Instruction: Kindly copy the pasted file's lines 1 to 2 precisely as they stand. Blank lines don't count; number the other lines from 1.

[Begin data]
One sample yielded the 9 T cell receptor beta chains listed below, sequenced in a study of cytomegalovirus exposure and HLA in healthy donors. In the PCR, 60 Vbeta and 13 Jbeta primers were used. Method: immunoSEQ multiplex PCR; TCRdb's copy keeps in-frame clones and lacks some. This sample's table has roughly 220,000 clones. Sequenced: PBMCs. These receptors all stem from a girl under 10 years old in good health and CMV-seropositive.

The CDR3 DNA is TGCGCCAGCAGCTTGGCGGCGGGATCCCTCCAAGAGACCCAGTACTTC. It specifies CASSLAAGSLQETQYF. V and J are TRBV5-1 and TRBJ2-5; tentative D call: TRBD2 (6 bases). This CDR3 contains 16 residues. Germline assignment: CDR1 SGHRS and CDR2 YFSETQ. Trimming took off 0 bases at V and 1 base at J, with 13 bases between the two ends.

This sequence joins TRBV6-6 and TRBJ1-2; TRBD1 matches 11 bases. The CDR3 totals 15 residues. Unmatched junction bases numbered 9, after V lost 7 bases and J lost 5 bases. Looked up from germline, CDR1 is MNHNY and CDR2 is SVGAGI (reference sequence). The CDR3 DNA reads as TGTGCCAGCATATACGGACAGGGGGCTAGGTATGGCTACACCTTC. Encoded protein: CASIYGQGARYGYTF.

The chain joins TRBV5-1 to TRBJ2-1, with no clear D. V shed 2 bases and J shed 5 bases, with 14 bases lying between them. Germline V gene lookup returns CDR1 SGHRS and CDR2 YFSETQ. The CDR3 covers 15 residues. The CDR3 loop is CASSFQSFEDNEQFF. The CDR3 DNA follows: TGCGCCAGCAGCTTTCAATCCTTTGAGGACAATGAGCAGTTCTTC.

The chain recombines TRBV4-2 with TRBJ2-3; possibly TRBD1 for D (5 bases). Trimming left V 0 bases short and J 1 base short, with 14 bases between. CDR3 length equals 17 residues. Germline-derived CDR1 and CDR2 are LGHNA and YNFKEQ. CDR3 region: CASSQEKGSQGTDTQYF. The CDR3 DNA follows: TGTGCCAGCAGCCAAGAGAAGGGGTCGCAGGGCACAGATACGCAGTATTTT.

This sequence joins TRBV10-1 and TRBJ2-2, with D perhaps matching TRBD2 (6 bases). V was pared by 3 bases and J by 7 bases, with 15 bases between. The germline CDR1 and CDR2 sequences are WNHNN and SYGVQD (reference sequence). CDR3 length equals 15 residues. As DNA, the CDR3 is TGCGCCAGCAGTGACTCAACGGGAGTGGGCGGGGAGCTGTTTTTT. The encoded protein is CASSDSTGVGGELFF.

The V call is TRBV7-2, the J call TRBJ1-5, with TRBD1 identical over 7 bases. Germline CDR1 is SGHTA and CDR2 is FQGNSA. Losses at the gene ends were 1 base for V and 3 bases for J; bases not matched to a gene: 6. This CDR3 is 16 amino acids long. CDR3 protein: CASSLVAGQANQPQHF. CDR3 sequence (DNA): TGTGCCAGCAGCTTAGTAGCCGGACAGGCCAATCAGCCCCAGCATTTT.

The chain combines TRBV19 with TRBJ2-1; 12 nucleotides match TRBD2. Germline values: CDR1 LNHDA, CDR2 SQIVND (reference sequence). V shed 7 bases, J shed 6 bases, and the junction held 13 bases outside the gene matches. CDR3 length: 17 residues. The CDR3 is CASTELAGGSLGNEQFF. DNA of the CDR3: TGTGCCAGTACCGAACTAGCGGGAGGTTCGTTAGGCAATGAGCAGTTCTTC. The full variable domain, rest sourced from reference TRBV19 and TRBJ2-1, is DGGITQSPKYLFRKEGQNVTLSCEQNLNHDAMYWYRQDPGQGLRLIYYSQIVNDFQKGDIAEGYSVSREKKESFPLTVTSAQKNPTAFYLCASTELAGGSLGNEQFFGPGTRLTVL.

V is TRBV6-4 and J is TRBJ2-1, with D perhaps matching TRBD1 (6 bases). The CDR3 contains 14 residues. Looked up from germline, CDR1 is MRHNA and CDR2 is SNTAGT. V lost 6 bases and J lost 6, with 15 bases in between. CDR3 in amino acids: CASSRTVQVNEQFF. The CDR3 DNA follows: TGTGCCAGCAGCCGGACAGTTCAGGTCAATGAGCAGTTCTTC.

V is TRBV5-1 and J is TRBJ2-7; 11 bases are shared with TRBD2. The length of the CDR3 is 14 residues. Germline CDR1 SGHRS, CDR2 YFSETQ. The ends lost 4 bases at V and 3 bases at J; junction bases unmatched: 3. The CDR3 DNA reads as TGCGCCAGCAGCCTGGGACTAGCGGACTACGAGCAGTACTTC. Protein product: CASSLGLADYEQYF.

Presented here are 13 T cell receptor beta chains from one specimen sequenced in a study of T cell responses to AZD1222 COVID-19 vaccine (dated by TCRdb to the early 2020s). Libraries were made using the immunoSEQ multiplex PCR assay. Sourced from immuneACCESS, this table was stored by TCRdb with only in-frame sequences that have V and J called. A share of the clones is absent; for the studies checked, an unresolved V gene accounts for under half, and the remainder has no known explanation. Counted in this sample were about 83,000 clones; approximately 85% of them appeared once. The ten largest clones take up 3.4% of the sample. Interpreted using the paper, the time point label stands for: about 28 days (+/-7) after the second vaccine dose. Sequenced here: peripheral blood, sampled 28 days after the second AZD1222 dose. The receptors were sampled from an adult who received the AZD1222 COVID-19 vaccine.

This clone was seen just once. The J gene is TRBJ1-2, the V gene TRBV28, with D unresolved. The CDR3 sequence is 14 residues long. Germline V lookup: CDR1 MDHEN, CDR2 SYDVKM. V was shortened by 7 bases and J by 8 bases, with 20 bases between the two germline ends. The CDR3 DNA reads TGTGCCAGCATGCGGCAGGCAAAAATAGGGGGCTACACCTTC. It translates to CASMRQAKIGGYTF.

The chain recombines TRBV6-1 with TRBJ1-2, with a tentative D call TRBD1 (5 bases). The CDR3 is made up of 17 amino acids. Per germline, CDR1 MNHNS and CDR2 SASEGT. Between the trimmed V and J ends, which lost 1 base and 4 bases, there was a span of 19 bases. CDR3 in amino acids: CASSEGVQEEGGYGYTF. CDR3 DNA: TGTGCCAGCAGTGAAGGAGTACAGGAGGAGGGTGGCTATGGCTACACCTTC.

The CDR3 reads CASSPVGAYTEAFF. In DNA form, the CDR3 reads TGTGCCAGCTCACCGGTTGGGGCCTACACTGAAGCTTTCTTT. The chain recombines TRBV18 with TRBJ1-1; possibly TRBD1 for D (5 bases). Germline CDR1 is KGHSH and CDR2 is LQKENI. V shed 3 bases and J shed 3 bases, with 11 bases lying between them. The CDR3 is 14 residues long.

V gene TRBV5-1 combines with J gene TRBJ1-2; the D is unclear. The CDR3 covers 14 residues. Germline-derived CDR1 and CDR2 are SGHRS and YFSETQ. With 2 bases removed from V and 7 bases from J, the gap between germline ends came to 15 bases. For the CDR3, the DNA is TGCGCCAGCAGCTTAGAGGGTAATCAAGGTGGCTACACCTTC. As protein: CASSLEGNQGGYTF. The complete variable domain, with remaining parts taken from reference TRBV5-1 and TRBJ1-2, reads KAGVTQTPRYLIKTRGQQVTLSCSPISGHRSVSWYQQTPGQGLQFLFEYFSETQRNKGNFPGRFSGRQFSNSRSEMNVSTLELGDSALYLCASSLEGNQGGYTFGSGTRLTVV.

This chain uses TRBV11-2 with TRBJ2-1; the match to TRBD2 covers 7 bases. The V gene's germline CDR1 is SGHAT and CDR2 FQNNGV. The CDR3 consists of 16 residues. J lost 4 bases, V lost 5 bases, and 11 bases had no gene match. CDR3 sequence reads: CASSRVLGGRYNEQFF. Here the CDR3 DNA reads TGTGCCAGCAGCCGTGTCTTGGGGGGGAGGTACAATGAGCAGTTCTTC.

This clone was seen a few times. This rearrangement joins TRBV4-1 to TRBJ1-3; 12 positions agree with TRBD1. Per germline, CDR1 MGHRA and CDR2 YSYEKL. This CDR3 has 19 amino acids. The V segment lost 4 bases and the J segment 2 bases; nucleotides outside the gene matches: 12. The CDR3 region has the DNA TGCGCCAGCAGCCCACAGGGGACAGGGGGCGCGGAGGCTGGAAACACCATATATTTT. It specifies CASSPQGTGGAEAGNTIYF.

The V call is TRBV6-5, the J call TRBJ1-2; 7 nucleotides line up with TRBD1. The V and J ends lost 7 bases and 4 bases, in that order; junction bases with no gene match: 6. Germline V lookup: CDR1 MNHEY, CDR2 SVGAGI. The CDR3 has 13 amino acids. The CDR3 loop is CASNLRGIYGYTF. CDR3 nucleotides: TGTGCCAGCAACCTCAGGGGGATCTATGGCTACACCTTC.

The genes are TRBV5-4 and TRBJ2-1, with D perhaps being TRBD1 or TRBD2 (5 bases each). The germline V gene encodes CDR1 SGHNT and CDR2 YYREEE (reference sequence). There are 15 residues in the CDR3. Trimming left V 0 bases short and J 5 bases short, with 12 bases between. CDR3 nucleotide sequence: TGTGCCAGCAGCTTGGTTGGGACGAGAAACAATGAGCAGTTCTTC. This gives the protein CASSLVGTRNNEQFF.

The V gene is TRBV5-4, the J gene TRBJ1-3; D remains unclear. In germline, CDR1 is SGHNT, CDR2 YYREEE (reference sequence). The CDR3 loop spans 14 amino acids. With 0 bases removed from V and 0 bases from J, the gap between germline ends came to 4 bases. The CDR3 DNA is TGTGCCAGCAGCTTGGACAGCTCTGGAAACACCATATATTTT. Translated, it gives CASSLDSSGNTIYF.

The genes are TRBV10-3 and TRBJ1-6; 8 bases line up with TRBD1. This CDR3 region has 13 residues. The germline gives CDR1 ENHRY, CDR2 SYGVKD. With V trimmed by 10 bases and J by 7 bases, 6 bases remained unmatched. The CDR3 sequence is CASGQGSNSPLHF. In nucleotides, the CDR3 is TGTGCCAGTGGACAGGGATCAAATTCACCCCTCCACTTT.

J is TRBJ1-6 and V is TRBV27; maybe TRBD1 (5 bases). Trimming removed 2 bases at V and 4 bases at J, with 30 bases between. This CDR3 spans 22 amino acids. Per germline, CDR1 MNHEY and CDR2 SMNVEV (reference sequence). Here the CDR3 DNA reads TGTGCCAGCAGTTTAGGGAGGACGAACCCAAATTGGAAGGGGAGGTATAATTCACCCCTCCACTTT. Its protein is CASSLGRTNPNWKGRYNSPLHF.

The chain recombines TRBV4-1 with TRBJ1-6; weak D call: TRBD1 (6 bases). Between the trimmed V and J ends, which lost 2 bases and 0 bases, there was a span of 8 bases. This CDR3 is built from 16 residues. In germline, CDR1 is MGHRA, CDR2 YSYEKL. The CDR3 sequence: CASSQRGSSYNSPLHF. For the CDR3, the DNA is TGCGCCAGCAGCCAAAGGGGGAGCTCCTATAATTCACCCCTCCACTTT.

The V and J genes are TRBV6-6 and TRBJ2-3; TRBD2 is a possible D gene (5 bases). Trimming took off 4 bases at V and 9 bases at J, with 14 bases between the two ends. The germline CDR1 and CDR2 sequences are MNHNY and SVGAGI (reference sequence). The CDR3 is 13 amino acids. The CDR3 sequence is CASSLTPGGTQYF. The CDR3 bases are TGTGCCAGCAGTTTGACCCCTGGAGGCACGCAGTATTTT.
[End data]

One sample yielded the 9 T cell receptor beta chains listed below, sequenced in a study of cytomegalovirus exposure and HLA in healthy donors. In the PCR, 60 Vbeta and 13 Jbeta primers were used. Method: immunoSEQ multiplex PCR; TCRdb's copy keeps in-frame clones and lacks some. This sample's table has roughly 220,000 clones. Sequenced: PBMCs. These receptors all stem from a girl under 10 years old in good health and CMV-seropositive.

The CDR3 DNA is TGCGCCAGCAGCTTGGCGGCGGGATCCCTCCAAGAGACCCAGTACTTC. It specifies CASSLAAGSLQETQYF. V and J are TRBV5-1 and TRBJ2-5; tentative D call: TRBD2 (6 bases). This CDR3 contains 16 residues. Germline assignment: CDR1 SGHRS and CDR2 YFSETQ. Trimming took off 0 bases at V and 1 base at J, with 13 bases between the two ends.